Volume 1 of my Covid chronicles (2020) dealt with two anxiety-provoking instances of being tagged by the federal government’s (now defunct) Covid app and then taking PCR tests that turned out negative, as well as invigorating spring walks on golf courses that were closed to golfers. Volume 2 (2021) recounts my experience as a participant in the Ontario Health Study being tested for antibodies. I didn’t have antibodies just after receiving my first vaccination, but I definitely did four months after receiving my second shot.
Getting (Over) Omicron
This year’s volume is about getting, and getting over, Omicron. One of our kids, a millennial, started sniffling and a few days later my wife and I both were showing symptoms. All three of us then took rapid tests and tested positive. Our other child, also a millennial, tested negative. For most millennials, Covid is over and this makes them susceptible to Omicron, as are those who live with them.
I received my first booster in November 2021 and my second booster on April 22, 2022. I tested positive on Tuesday, May 10, less than three weeks after the second booster. However, my symptoms were very mild, essentially a sore throat and slight fatigue. As soon as the test result came back, I visited the Covid assessment centre at a nearby hospital and received a prescription for a 5-day course of Paxlovid. Within a day, the Paxlovid eliminated the symptoms. As soon as I completed the course of Paxlovid, I took another rapid test, and tested negative.
But shortly after the negative test, the sore throat returned. While I had the sore throat, I took a third rapid test, this time testing positive. After a few more days, the sore throat went away. Though I don’t remember the dates of the second and third rapid test, I do remember that I took a fourth rapid test on May 26 and tested negative. I had to see a doctor that day about something else and did not want to put them at risk. I consider myself very fortunate that Covid was such a minor annoyance and nothing worse.
A Super-spreader Event?
I attended my fiftieth undergraduate reunion from June 5 to 8 at Harvard, along with some 700 other people, most from all over the US and a few from other countries. I took a rapid test the day before I went to the reunion, as was required by the US Government at the time – not that Air Canada or Customs and Border Protection at Pearson Airport asked for the results. And, as recommended by the reunion organizers, I tested every day at the reunion. All the tests were negative and I felt fine.
The reunion organizers asked people who came down with Covid the week after the reunion to notify them. Twenty-three of the 700 attendees did, a not-insignificant number, but hardly a super-spreader. Interestingly, one of the people who came down with Covid sat beside me for an hour at an indoors brunch on June 8. I didn’t catch Covid from them, and indeed have had no Covid symptoms since mid-May.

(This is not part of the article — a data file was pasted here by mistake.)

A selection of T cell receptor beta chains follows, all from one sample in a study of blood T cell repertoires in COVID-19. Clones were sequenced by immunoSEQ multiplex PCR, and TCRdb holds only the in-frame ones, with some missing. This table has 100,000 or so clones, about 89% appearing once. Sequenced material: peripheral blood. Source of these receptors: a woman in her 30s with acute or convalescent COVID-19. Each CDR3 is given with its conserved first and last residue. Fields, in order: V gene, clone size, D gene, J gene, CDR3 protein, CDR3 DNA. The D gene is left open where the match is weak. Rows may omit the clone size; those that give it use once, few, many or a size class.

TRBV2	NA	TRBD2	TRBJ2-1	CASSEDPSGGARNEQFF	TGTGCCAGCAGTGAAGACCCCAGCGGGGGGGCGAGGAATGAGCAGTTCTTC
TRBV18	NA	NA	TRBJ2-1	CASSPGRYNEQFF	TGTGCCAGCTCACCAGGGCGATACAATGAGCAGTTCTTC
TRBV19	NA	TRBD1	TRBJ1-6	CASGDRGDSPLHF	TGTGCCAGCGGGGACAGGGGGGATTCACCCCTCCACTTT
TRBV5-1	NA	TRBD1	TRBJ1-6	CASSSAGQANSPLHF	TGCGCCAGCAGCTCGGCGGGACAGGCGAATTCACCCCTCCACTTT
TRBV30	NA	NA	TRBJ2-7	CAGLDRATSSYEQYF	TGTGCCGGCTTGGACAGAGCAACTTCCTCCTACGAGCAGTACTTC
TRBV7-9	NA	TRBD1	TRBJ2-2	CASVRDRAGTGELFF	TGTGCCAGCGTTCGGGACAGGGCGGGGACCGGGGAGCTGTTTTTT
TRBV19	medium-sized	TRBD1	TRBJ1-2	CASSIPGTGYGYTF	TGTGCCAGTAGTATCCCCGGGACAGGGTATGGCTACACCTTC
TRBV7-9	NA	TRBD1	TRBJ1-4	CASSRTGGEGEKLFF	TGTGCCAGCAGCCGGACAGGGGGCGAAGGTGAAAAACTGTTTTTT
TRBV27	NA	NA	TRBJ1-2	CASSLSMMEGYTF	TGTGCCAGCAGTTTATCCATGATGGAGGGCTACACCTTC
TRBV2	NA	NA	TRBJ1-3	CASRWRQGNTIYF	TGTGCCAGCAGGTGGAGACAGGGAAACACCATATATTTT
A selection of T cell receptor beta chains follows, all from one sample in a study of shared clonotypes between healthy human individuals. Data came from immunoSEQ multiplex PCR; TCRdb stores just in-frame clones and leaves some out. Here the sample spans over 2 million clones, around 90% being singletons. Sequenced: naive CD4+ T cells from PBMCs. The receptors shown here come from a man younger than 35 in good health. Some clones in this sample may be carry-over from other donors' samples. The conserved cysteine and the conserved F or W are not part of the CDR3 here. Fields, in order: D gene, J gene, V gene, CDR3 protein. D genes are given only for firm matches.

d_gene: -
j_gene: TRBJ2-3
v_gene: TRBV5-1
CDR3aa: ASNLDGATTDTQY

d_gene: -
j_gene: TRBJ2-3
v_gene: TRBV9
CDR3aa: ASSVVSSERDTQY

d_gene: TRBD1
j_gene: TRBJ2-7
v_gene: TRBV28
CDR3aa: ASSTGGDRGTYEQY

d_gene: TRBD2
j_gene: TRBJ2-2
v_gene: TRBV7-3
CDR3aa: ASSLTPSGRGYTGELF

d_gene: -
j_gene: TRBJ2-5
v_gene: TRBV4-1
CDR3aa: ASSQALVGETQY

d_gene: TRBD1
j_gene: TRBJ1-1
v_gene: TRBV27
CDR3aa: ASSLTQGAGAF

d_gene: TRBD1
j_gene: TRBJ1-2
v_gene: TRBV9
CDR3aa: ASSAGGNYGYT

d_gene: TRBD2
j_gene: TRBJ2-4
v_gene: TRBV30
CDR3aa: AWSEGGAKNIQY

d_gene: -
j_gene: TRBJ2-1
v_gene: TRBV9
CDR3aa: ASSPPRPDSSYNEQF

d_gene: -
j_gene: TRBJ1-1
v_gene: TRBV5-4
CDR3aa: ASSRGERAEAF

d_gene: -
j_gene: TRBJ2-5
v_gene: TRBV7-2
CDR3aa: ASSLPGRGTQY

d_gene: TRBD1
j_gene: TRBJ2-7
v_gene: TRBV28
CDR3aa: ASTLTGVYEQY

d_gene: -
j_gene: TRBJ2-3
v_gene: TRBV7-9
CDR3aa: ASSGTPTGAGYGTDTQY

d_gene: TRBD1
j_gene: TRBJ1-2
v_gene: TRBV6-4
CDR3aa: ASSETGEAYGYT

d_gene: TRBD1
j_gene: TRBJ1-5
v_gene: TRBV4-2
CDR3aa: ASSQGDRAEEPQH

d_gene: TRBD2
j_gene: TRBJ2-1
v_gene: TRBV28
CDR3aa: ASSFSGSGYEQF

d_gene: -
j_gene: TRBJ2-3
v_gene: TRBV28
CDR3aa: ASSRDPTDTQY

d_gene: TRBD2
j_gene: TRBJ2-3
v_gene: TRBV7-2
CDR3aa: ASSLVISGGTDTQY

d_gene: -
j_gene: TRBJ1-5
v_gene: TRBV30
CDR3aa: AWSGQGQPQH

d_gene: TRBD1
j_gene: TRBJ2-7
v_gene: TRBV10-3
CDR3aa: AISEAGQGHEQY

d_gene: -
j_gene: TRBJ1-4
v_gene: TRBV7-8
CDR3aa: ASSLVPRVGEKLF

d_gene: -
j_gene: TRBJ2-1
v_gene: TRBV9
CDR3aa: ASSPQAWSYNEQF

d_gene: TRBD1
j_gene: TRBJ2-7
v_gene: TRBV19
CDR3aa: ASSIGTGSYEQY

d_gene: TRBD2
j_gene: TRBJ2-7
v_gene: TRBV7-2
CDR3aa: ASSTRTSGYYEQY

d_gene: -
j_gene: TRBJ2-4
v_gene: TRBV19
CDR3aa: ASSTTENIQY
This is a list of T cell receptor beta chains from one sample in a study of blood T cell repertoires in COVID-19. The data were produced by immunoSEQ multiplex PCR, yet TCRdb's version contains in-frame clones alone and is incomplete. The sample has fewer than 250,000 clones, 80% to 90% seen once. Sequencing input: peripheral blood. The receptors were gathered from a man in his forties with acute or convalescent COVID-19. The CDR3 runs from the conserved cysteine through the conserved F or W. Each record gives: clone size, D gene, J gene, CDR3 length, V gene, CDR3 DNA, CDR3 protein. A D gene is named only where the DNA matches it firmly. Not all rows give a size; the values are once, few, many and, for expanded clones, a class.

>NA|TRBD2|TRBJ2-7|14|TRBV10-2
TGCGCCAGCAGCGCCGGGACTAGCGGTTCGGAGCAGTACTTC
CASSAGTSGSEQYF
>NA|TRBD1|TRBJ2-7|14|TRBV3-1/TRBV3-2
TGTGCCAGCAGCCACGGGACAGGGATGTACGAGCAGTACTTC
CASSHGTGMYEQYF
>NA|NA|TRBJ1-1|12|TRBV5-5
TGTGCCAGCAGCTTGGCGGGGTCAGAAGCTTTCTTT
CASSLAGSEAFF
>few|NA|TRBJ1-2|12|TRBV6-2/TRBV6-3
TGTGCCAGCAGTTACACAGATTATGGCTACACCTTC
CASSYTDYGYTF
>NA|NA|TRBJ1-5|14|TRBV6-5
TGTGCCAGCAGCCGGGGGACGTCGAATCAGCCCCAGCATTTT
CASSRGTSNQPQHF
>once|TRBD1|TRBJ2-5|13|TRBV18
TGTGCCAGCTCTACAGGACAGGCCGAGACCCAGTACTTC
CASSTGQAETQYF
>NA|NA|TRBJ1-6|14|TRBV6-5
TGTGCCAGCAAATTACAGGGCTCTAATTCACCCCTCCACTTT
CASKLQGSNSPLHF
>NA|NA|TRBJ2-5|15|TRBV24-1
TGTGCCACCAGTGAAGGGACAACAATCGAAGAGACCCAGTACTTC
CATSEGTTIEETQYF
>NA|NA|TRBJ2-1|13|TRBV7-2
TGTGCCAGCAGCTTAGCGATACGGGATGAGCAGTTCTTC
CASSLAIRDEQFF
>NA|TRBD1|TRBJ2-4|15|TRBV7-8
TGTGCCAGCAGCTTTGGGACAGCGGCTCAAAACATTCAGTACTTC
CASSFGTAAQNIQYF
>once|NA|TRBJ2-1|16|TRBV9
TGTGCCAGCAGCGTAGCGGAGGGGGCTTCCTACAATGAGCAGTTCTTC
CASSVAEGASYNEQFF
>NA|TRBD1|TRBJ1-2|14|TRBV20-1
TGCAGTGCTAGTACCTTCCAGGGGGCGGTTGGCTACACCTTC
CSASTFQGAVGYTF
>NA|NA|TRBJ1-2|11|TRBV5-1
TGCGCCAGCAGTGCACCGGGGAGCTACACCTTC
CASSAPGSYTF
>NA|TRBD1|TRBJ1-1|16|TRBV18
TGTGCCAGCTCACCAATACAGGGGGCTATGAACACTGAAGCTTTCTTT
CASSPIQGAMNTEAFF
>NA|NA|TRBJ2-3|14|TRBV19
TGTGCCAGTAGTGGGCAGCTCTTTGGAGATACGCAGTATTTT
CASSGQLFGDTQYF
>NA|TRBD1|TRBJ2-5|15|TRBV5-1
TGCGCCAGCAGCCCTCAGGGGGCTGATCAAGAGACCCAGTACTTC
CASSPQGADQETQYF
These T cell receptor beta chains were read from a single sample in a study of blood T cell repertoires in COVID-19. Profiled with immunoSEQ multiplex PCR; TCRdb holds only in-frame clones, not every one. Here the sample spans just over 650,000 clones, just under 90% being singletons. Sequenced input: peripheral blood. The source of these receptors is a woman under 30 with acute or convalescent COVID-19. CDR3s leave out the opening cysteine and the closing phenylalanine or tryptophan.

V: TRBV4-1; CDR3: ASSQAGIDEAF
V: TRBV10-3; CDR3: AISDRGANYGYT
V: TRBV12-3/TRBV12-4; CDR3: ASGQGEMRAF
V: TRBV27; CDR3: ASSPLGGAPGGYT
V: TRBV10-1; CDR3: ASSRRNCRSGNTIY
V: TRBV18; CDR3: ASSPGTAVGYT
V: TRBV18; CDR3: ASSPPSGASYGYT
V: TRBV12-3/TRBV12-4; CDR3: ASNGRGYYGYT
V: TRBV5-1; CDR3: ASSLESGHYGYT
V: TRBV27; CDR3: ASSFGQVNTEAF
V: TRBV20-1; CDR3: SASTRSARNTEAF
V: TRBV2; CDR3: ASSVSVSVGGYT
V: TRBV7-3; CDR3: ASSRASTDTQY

The Plural of Anecdote is Data
Epidemiological science builds on individual experience, expressed either anecdotally or as data points in a study. I had a very mild reaction to Covid. Essentially, it was a cold that stayed in my throat and didn’t spread to my sinuses or my lungs, as common colds often do. I would have to think that the two booster shots, both Pfizer, reduced the impact of Covid on me. My wife, who is not yet eligible for a second booster, had a somewhat more severe case of Covid than me. I surmise that my additional protection contributed to the difference.
There appears to be growing evidence that Paxlovid initially reduces symptoms, but recipients then have rebound infections. That certainly was my experience, as well as that of a friend (another anecdote!). I reported my outcome to Pfizer Canada to add to their database.
At the reunion, I was masked at indoor events, but there were many meals, both indoors and outdoors, where I wasn’t masked. I think that, in addition to two boosters, my mild case of Covid acted as a third booster, and I was flush with antibodies. The Ontario Health Study is testing participants for antibody levels. I was tested early in April; given subsequent events, it’s unfortunate I wasn’t tested in May or June. However, the study tests thousands of people and it will have tested many who have had two boosters as well as a case of Covid. Hopefully, the study will help us understand more about the complex relationships among vaccination, having had Covid, antibody levels over time, and immunity.
What are the implications of my experience for my behaviour in the future?
Unlike some of my contemporaries, I am in frequent contact with people much younger than myself. Some of it is with former students, which at least in summer can take place outdoors. But our kids are millennials and live with us.
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Our other child – the one who tested negative previously – has mild symptoms and has tested positive. They are now staying home. They other three of us who all had Covid last month have no symptoms, but are being careful.
The second issue is vaccination. Currently, only 50 percent of Ontario’s population has received one booster – a very disappointing number. And, despite the widespread availability of vaccine, eligibility for a second booster is limited to those over 60, people living in congregate settings, indigenous people, and the immunocompromised. The province is promising to roll out another vaccination program in the fall, again starting with the elderly. I think it would be enormously unfair if I’m eligible for a third booster because I am over 70 while my wife is not eligible for a second one because she is under 60.
The summer, with its relatively low case count, is the time to plan for the fall and winter wave(s) of Covid. So far, the Government of Ontario is silent about its plans.
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